Smart home manufacturers aren’t staying in their lanes anymore. Last year, video streamer Roku made its first foray into the home monitoring market, followed by smart light manufacturer WiZ back in May, and now Philips Hue is reportedly eyeing its first security products, perhaps including a camera.
According to HueBlog, the CEO of Philips Hue parent Signify recently told listeners on a pre-IFA conference call that Philips Hue security products are on the way, and he also discussed the “fusion” (as HueBlog put it) of cameras and smart lighting.
“The idea here is also to use security for lighting and lighting for security,” Signify CEO Eric Rondolat said during the call, adding that a camera could trigger flashing red lights when an intruder is detected as well as act as a traditional motion sensor that activates light scenes as home dwellers enter or leave a room, HueBlog reports.
This news story is part of TechHive’s in-depth coverage of the best home security cameras.
Reached for comment, a Philips Hue spokesperson told TechHive that “as shared by Eric Rondolat, CEO of Signify, Philips Hue will extend its home security offering,” but didn’t offer any further details.
“New products or features are announced once they are ready to be launched, so keep an eye on Philips Hue’s channels and launch events,” the spokesperson added. Philips Hue generally unveils new products in September during the IFA conference in Berlin.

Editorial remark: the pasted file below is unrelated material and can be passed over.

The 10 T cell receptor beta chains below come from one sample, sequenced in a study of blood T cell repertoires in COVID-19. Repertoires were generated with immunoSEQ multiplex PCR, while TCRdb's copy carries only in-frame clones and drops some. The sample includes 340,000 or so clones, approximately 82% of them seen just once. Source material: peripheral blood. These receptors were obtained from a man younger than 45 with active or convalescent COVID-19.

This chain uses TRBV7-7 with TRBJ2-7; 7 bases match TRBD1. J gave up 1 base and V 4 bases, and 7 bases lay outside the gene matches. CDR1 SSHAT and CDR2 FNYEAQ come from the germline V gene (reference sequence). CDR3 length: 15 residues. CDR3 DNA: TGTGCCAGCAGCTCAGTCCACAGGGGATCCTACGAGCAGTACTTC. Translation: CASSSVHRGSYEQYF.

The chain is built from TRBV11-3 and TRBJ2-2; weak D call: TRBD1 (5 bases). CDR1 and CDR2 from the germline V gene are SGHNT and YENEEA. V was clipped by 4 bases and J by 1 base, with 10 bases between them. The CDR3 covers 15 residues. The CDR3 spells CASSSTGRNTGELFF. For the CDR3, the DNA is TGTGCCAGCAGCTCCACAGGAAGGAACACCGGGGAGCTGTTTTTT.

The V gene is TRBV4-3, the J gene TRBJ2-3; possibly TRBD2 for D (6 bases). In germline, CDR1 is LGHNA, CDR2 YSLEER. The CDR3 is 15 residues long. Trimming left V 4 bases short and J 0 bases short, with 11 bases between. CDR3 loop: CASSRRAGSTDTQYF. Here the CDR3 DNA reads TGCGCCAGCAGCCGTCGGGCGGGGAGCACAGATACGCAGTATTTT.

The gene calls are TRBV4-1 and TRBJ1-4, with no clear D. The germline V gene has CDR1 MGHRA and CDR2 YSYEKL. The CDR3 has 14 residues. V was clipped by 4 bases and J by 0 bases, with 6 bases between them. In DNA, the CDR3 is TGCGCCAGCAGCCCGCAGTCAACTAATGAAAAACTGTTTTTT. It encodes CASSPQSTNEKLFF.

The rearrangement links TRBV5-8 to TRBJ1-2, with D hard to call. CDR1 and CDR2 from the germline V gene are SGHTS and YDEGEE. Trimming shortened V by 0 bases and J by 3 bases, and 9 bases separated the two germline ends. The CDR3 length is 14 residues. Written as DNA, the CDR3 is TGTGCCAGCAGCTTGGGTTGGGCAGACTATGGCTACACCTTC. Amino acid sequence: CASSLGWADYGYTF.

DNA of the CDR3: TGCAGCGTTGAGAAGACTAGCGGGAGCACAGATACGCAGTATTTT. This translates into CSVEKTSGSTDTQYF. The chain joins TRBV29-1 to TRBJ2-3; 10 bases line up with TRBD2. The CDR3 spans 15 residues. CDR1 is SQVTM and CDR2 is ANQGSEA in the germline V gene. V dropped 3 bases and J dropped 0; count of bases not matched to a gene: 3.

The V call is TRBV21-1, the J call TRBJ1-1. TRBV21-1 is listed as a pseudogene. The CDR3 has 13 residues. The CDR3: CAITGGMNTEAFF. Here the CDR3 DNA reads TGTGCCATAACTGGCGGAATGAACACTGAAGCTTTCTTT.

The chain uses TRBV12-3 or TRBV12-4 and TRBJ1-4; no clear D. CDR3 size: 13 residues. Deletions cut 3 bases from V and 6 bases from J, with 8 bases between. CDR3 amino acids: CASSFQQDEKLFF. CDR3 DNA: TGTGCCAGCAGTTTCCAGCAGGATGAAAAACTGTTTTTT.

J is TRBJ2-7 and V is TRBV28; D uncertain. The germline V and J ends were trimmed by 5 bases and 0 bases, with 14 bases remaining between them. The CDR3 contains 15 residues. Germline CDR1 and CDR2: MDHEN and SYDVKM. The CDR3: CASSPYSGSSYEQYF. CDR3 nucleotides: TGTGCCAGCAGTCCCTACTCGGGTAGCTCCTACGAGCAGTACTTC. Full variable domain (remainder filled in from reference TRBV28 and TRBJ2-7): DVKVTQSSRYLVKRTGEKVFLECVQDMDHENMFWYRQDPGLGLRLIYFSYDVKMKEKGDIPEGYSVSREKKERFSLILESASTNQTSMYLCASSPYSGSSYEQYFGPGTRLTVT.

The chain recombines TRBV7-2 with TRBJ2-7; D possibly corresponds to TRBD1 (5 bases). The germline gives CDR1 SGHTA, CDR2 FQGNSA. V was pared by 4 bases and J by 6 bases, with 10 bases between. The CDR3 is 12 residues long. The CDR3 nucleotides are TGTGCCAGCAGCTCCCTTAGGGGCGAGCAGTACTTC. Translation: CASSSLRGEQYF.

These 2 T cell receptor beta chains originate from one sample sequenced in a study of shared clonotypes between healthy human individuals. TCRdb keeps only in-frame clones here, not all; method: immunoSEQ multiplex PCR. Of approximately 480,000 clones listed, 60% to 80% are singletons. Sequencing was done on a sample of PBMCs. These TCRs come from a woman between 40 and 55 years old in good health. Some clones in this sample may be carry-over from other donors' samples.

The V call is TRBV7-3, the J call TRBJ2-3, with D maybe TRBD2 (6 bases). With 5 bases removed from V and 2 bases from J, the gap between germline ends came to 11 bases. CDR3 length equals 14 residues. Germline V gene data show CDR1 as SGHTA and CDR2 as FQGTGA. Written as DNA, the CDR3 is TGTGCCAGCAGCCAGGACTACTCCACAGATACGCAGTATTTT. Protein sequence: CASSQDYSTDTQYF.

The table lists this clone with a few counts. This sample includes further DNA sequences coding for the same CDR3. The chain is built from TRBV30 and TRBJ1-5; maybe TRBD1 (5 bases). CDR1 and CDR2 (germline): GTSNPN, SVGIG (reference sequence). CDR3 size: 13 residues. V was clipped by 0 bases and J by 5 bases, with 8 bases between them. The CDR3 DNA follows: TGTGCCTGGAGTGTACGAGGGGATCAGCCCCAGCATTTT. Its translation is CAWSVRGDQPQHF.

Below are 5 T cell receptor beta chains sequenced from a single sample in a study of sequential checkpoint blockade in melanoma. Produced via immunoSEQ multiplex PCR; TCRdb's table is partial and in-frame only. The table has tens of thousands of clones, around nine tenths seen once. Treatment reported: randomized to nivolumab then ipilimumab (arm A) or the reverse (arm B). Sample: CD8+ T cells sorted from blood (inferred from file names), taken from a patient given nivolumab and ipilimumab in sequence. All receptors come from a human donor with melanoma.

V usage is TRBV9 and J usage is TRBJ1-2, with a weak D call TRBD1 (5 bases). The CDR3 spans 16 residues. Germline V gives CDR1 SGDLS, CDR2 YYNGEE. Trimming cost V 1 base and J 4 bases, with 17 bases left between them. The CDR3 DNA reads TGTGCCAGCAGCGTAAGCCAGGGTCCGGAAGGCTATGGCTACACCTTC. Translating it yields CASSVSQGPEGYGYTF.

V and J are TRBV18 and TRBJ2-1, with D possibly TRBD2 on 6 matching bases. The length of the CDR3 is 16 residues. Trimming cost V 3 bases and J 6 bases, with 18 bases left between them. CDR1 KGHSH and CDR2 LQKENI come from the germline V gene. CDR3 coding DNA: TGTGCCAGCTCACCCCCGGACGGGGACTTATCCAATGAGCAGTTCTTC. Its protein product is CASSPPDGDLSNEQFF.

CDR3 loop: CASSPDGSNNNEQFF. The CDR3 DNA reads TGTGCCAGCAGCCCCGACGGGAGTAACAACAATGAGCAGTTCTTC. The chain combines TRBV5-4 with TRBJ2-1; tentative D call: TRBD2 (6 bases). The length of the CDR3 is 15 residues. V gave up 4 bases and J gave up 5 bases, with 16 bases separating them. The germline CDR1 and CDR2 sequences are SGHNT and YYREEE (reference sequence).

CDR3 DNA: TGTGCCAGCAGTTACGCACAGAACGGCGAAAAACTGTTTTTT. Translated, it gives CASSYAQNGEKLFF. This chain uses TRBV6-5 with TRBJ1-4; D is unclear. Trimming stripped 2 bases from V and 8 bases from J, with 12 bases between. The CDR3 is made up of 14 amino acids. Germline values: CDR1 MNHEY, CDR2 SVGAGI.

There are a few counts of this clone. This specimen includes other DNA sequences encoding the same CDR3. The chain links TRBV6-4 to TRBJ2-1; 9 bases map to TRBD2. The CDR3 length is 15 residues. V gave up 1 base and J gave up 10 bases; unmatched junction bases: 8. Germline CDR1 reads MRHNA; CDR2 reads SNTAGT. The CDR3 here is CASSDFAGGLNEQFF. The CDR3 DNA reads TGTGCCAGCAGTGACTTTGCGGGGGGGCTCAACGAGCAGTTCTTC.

Word that Philips Hue may be prepping a move into the home security market doesn’t come as a total shock. The brand already offers its own motion sensors, while a “mimic presence” feature is designed to fool would-be intruders by turning your lights on and off at random intervals while you’re away.
Philips Hue parent Signify also owns smart lighting manufacturer WiZ, which itself entered the home monitoring market earlier this year.
The WiZ Indoor Camera (pictured above) arrived in May with 1080p video resolution, a 130-degree viewing angle, a motion-detecting and night vision-enabled sensor, a speaker and a microphone for two-way chat, and local and cloud video storage.
More importantly, the WiZ camera can trigger “light alarms” intended to scare off intruders, similar to what Signify CEO Rondolat reportedly described during his recent conference call.
Besides its new indoor camera, WiZ had previously unveiled its motion-detecting SpaceSense, which allows two or more WiZ lights to sense motion via nearby disruptions in Wi-Fi signals.
Prior to the WiZ Indoor Camera, streaming video player maker Roku made its own home monitoring play, with assistance from Wyze.
Roku debuted its first smart home devices last October, including such re-branded Wyze products as a video doorbell, a floodlight camera, a variety of indoor and outdoor cameras, indoor and outdoor smart plugs, and white and color smart bulbs.
Roku followed up with a complete (and re-branded) home monitoring kit in May.